These days, folks who live within the sound of the bells of the church at Racine and 78th Place on the South Side of Chicago refer to their community as Auburn-Gresham. My late Aunt Gertrude, (who has appeared in this space on numerous occasions, mostly on St. Patrick's Day), spent a great many of her 101 years in that neighborhood, but I'm sure the words "Auburn-Gresham" never crossed her lips. No, she lived in "St. Sabina's". The same goes for her best friend Ruth, several years her junior, who unlike Gert, was not a Catholic, but also came from "St. Sabina's".
Today in Chicago, and perhaps all over the world, the name St. Sabina's is far more well known than the name of the community it represents. That is entirely thanks to the man who has been its pastor for the last thirty years, Father Michael Pfleger.
Father Pfleger has been a tremendous force for good, not only at St. Sabina's parish, but in the entire community of Auburn-Gresham and beyond. As an activist, his has been a strong voice against many of the social ills that affect both the community and society at large; gangs, drugs, guns, violence, illicit sex, disrespect for women, racism, just to name a few. Not limiting his activism to the pulpit, Father Pfleger has taken cues from predecessors such as the Berrigan brothers. Like the anti-war priests that proceeded him, he has taken his activism into the streets, participating in acts of civil disobedience that has at least once landed him behind bars.
No stranger to publicity, for his efforts Pfleger has become something of a folk hero, (or villain depending on your point of view), in and around St. Sabina's and for that matter, the entire Chicago area.
Father Pfleger has also built up a strong Roman Catholic faith community within the largely non-Catholic African American community of Chicago. In a part of the city where Catholic churches are often taken over by other congregations, or shuttered and demolished, St. Sabina parish has flourished. It has sought and received little if any financial help from the Archdiocese of Chicago, and its finances remain in the black, even during difficult economic times. My own church on the other side of town cannot say the same about itself.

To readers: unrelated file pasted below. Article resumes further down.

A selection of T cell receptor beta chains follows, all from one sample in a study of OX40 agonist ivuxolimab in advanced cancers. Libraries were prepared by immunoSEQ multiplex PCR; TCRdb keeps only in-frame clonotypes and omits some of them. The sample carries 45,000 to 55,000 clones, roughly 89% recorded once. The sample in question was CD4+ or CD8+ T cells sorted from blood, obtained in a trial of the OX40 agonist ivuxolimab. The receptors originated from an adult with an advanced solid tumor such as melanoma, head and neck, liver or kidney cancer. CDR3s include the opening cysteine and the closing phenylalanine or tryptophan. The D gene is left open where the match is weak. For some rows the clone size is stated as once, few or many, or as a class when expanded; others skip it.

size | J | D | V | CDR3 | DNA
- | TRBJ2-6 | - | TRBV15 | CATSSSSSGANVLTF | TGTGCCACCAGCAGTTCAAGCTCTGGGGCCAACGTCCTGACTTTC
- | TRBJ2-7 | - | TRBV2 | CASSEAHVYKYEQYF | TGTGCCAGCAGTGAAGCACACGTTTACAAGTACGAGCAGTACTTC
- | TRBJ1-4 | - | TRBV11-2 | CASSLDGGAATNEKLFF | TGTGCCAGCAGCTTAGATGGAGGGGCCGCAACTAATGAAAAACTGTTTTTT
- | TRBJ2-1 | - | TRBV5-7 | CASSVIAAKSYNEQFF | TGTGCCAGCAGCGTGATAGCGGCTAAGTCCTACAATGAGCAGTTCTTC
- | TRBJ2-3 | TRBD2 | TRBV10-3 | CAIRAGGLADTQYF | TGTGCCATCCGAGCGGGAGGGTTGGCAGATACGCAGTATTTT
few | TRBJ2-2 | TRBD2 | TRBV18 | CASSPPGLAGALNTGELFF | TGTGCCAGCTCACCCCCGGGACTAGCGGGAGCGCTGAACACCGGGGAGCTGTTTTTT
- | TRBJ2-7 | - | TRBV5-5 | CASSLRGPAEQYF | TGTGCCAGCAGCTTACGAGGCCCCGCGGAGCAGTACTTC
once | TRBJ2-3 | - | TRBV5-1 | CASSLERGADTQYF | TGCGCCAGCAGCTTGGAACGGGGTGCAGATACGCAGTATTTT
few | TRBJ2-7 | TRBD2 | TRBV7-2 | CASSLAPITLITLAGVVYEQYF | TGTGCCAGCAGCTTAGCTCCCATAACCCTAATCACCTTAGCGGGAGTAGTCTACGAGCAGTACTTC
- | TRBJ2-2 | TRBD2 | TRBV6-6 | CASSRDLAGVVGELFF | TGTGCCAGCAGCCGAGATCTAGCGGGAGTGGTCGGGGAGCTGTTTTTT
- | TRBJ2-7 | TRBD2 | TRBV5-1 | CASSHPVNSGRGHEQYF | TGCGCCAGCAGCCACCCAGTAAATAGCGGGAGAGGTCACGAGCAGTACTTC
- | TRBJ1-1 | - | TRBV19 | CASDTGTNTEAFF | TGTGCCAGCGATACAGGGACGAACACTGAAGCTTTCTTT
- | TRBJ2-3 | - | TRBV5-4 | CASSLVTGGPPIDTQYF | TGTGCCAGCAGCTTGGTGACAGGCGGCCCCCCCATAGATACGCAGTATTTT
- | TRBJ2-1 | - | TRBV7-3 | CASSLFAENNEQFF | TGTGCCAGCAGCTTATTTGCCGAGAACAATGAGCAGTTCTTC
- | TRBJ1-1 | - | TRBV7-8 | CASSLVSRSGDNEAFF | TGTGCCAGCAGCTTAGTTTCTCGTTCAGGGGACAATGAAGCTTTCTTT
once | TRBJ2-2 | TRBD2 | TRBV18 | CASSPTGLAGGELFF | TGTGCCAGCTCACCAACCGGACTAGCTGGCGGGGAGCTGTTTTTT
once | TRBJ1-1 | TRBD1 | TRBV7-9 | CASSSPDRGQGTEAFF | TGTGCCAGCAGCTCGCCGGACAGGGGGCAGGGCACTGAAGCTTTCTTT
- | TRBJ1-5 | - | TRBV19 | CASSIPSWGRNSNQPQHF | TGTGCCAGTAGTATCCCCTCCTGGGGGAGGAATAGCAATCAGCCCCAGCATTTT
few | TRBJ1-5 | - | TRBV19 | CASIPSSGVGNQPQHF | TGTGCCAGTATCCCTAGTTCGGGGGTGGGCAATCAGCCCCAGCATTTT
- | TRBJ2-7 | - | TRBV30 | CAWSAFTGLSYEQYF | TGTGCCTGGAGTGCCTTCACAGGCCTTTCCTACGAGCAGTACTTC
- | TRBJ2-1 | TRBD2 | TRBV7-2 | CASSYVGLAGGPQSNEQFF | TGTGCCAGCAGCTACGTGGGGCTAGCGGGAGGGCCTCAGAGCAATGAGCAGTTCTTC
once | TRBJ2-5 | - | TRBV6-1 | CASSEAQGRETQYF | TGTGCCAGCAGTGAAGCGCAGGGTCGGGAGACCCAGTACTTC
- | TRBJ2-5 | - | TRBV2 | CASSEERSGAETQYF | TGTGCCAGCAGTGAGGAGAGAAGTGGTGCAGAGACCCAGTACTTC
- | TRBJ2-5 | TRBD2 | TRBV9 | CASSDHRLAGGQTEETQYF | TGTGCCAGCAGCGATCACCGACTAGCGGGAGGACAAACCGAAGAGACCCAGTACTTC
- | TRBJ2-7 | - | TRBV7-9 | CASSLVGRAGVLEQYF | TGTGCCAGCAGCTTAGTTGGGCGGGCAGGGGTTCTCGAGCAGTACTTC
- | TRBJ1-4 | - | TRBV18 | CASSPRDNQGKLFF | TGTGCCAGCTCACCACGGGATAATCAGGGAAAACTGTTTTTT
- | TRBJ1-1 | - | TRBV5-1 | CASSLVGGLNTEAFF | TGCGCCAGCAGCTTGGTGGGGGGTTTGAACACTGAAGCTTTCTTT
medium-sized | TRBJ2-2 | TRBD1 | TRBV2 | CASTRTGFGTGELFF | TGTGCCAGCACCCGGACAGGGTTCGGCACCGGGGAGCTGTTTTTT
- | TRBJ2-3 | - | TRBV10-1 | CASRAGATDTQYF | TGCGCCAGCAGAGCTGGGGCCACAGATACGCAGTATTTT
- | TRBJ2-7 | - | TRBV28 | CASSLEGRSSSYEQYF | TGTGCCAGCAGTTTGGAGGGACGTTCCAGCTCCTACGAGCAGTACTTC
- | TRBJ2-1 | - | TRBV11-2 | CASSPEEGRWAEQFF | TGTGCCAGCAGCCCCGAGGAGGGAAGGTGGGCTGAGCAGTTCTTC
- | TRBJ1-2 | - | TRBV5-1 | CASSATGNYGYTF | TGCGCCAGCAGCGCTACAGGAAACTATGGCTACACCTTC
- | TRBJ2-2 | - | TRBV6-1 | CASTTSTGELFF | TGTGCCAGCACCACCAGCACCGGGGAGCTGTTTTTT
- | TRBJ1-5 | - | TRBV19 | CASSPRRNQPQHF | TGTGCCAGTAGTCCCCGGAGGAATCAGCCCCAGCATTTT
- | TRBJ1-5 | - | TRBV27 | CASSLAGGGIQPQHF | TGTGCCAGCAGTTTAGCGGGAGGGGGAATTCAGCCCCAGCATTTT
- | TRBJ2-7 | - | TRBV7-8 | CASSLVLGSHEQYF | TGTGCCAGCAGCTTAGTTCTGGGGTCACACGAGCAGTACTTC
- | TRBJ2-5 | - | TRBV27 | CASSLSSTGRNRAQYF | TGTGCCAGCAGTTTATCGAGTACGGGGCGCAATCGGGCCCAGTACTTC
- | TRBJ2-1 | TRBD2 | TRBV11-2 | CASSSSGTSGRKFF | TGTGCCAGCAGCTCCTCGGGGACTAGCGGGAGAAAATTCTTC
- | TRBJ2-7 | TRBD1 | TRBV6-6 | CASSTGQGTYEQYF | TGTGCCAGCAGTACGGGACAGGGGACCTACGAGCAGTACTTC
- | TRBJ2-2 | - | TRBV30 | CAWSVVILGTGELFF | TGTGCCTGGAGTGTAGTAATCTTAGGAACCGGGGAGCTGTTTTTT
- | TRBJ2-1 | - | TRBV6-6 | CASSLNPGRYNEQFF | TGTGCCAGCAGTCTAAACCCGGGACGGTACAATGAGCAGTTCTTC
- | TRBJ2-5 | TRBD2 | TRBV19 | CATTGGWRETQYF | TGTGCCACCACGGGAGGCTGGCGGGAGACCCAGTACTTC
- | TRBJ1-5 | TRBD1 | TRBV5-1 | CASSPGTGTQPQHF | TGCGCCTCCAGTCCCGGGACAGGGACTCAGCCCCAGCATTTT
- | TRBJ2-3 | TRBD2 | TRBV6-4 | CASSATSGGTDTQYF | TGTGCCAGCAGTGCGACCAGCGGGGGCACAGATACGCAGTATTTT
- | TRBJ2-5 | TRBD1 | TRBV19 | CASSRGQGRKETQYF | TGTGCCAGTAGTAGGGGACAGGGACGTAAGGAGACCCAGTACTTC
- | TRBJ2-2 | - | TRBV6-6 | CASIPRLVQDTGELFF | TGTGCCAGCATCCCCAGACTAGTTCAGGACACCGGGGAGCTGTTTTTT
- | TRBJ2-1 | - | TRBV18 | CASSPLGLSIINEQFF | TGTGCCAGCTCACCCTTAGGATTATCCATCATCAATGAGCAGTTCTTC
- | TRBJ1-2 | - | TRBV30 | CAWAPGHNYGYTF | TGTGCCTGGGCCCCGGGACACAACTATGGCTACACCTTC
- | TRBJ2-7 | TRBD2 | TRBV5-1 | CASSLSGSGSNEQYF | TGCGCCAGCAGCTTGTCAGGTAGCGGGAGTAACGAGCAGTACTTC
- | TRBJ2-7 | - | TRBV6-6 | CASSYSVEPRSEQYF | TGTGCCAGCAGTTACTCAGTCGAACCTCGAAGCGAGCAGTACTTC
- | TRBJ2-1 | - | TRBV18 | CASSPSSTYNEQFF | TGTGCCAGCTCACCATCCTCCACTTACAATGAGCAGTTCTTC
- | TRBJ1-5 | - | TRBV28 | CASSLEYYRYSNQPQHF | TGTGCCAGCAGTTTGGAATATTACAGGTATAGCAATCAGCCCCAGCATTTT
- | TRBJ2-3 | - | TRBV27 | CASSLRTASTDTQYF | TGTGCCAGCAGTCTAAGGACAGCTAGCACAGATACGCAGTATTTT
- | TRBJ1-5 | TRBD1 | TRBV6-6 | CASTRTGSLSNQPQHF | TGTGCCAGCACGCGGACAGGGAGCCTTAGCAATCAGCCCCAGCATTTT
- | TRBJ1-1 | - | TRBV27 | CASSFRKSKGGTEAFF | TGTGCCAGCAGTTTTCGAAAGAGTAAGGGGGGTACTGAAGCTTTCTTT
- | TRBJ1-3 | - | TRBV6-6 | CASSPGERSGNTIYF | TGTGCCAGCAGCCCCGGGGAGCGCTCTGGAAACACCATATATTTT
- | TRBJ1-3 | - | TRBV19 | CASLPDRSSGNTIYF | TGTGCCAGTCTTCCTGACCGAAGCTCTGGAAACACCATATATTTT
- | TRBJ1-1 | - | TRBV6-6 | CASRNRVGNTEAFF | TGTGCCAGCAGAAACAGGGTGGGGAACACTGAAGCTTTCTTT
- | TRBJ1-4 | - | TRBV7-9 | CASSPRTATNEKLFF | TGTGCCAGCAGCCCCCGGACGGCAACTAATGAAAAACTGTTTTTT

Given all of Pfleger's accomplishments, why one might ask, would Francis Cardinal George, Archbishop of Chicago and spiritual leader of Chicago's 2.3 million Catholics, have his sights set on removing Father Pfleger from his post as pastor of St. Sabina's? Cynics would argue that the Archbishop is simply trying to use his power to silence a renegade priest who has often publicly expressed dissent with many of the expressed positions of the Church.
While it's true that the Cardinal has openly declared Father Pfleger at times to be a thorn in his side, he has also expressed praise and admiration for Pfleger's hard work and dedication to the faith and to his community. The fact is, over the past thirty years, every Catholic parish in Chicago, except one, has had to deal with the reassignment of at least one pastor, most likely more. While not nearly as well known as Father Pfleger, many of these men were just as vital, important and beloved to their parishes. Priests, including pastors, typically sign on for a 6 year stint at a given church, those who are pastors may have the option to sign on for another six years. That's it, twelve years at a parish and then it's time to go. That is, with the exception of Father Pfleger.
Many parishioners develop close relationships with their priests, and as I have experienced many times over, it can be difficult to say goodbye. The twelve year rule may seem to be arbitrary and unfair, but the cult of personality that develops around a popular priest can be problematic when that priest becomes the sole representative of the Church for his parishioners. By enforcing the rule, the Church is stating unequivocally that we Catholics are followers of Christ, and not of a particular priest.